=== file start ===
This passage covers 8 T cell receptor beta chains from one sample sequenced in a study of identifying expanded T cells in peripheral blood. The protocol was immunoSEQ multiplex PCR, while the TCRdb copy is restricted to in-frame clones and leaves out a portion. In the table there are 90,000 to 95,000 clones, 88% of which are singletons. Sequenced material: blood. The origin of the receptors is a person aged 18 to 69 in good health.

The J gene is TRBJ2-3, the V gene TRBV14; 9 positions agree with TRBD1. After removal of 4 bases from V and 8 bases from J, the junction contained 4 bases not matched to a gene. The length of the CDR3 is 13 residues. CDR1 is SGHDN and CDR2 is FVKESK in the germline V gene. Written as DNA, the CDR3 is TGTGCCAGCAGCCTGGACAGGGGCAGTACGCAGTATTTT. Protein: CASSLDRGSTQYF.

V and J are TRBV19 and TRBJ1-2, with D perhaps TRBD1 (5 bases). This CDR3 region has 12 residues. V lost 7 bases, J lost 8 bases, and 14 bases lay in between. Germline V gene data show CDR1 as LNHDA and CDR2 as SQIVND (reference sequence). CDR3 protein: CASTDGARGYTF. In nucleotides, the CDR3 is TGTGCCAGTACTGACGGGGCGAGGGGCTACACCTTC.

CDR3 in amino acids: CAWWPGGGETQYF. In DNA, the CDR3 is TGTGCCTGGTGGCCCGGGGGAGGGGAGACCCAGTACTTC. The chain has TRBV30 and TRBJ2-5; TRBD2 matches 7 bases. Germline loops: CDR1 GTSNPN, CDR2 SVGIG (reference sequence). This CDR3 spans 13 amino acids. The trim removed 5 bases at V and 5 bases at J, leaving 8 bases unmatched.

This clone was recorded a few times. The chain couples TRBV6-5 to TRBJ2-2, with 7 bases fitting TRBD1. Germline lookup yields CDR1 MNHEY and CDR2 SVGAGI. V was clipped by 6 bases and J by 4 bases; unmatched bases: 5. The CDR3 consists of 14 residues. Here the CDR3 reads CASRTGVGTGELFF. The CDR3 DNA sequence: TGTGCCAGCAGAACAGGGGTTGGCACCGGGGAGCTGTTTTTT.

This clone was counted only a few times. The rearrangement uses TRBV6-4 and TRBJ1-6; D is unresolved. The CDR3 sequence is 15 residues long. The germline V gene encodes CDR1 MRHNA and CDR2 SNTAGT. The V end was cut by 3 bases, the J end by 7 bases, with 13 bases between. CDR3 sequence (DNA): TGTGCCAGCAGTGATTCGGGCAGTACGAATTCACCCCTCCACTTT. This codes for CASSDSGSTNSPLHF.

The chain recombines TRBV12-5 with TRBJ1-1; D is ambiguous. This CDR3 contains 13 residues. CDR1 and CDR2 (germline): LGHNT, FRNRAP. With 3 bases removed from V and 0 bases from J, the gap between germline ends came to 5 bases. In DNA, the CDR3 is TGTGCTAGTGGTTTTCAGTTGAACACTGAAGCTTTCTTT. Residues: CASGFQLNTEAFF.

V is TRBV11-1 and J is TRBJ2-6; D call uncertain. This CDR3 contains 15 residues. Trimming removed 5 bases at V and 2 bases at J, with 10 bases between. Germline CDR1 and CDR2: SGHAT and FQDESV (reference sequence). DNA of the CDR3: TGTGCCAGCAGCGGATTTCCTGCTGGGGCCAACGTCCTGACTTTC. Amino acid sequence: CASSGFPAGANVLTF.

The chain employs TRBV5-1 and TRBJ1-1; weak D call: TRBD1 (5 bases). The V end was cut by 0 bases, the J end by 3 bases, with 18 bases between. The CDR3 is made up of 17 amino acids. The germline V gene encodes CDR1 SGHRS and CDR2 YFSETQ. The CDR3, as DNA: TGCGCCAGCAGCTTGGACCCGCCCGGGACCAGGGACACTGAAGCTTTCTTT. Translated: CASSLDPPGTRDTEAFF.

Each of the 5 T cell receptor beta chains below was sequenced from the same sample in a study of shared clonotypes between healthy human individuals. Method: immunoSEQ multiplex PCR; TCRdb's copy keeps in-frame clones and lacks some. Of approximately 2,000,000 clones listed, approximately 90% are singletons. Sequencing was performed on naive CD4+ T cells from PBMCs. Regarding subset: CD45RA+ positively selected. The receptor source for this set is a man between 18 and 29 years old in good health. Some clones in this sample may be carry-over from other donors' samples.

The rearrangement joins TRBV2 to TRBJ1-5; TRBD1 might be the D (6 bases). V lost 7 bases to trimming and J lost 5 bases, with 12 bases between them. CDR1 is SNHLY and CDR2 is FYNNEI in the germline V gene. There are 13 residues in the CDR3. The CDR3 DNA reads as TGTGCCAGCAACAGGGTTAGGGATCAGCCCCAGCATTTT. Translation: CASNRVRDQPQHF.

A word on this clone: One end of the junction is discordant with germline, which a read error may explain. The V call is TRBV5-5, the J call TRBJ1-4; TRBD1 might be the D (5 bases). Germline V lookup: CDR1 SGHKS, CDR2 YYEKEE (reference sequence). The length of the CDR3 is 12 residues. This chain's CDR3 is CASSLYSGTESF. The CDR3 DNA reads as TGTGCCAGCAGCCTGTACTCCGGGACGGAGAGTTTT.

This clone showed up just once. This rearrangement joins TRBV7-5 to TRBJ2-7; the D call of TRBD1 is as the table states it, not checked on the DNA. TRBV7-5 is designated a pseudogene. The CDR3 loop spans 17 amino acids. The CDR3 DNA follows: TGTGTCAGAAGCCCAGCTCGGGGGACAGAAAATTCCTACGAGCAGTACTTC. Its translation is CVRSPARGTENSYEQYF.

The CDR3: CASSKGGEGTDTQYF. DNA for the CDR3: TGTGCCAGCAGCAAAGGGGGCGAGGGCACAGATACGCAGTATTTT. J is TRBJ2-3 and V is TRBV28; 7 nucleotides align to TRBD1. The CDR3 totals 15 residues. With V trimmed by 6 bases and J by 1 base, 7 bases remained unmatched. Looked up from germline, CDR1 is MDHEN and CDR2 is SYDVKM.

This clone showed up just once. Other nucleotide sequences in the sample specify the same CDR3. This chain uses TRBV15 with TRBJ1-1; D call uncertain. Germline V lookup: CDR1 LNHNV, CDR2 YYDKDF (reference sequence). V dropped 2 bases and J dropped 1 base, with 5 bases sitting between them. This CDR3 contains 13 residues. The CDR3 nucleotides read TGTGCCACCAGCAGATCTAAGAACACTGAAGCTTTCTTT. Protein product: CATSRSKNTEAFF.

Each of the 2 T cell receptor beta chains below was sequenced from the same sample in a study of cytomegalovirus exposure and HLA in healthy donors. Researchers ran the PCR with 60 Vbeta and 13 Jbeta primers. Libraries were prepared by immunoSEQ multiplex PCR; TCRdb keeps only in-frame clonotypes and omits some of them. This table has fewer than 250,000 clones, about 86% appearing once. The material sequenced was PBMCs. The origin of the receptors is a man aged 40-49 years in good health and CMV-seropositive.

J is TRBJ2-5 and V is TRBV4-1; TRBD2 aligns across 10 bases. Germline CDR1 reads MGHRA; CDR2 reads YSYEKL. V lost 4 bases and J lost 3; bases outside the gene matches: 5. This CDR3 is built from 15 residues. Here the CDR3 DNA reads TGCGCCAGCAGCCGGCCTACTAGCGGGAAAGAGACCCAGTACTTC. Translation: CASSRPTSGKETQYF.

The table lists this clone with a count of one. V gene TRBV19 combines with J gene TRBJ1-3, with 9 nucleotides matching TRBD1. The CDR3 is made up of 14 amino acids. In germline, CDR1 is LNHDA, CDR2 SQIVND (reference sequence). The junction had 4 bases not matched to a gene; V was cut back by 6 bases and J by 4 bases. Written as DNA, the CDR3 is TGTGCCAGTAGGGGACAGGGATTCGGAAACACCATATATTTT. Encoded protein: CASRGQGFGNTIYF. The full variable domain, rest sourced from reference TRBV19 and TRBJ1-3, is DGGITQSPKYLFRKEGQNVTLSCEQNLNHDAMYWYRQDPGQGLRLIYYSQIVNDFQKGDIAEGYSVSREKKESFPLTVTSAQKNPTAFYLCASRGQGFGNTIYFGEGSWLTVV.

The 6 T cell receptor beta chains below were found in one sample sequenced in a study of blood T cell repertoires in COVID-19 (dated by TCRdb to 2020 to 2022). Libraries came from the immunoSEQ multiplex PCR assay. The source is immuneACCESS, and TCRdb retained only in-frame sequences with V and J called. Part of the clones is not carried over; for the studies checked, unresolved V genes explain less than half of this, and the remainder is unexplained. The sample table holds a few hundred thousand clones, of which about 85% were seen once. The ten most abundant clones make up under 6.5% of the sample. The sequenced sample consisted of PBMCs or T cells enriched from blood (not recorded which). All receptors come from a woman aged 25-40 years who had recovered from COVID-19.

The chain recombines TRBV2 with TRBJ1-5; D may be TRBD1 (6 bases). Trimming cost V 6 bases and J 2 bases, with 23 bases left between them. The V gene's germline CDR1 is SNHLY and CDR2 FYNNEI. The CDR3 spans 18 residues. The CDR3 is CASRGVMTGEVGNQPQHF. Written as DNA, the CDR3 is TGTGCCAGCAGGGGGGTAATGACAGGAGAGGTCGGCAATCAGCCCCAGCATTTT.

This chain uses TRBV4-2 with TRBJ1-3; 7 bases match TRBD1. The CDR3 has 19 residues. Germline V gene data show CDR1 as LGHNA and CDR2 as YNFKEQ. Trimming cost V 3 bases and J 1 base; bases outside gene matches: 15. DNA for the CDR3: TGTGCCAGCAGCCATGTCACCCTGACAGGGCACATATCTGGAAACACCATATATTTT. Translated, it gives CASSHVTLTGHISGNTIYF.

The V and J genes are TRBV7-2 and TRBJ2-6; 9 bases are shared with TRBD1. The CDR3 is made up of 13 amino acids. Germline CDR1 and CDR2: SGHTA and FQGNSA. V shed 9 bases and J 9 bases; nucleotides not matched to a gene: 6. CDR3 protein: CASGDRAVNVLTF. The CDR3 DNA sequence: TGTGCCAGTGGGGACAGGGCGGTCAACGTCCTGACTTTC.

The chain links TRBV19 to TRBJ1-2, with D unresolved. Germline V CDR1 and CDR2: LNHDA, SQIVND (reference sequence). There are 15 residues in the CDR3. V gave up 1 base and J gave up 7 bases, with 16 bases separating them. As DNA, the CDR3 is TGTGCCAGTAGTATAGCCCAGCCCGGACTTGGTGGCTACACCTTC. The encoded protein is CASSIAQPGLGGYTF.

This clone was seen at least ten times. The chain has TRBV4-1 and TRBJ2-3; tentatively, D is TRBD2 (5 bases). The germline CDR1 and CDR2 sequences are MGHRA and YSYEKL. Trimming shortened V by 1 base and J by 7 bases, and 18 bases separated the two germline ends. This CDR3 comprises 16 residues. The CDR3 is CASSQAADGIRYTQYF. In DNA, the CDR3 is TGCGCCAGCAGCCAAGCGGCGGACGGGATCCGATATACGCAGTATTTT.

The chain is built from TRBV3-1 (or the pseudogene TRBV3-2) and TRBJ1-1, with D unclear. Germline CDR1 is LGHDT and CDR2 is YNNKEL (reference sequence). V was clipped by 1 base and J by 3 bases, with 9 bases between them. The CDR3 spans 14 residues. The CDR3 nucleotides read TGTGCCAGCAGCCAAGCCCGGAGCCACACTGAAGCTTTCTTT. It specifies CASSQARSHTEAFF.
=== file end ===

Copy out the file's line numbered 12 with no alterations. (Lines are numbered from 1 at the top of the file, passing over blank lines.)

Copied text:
A word on this clone: One end of the junction is discordant with germline, which a read error may explain. The V call is TRBV5-5, the J call TRBJ1-4; TRBD1 might be the D (5 bases). Germline V lookup: CDR1 SGHKS, CDR2 YYEKEE (reference sequence). The length of the CDR3 is 12 residues. This chain's CDR3 is CASSLYSGTESF. The CDR3 DNA reads as TGTGCCAGCAGCCTGTACTCCGGGACGGAGAGTTTT.